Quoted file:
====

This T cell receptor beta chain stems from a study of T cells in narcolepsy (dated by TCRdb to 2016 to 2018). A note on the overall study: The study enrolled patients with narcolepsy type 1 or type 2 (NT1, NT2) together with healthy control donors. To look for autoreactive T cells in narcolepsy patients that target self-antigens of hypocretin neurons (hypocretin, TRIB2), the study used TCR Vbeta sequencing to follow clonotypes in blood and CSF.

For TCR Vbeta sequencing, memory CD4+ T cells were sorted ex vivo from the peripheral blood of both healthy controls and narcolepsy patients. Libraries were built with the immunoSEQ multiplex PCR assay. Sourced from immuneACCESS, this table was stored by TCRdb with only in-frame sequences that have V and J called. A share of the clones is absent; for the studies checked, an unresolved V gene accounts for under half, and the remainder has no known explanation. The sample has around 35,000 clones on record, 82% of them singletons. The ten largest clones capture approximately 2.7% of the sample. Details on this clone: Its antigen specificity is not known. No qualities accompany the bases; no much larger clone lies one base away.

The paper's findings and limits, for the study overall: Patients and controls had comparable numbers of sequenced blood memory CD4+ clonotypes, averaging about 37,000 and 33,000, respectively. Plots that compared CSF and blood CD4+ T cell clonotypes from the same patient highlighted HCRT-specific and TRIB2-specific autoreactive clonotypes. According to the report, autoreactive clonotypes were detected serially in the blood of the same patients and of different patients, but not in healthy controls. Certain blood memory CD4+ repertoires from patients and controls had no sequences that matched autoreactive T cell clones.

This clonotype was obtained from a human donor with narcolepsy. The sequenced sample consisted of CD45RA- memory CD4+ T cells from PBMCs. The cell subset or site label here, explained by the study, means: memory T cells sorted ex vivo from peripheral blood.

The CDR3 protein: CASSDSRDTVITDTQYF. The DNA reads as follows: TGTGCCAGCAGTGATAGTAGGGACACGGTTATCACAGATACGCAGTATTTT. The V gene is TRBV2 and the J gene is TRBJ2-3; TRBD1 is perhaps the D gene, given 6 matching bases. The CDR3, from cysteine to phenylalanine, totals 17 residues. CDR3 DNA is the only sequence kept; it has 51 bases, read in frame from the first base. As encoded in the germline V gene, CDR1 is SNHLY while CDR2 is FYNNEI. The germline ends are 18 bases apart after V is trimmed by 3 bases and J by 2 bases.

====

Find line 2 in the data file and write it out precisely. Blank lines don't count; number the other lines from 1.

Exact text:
For TCR Vbeta sequencing, memory CD4+ T cells were sorted ex vivo from the peripheral blood of both healthy controls and narcolepsy patients. Libraries were built with the immunoSEQ multiplex PCR assay. Sourced from immuneACCESS, this table was stored by TCRdb with only in-frame sequences that have V and J called. A share of the clones is absent; for the studies checked, an unresolved V gene accounts for under half, and the remainder has no known explanation. The sample has around 35,000 clones on record, 82% of them singletons. The ten largest clones capture approximately 2.7% of the sample. Details on this clone: Its antigen specificity is not known. No qualities accompany the bases; no much larger clone lies one base away.